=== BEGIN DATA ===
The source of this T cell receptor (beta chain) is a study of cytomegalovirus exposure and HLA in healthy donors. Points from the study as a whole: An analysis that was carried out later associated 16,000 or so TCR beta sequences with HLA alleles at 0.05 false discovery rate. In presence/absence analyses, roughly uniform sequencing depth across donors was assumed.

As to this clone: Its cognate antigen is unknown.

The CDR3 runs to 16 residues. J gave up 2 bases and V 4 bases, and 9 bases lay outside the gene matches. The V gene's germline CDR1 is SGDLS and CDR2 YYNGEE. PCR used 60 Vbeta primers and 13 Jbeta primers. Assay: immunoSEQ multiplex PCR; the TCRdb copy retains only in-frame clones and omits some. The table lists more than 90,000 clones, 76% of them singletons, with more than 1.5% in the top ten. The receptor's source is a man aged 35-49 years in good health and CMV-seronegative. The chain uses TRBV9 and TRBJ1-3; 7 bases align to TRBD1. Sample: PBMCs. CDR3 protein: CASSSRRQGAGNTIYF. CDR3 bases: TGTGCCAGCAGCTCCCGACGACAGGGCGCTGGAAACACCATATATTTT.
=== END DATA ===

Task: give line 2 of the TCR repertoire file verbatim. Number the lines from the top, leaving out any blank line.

As to this clone: Its cognate antigen is unknown.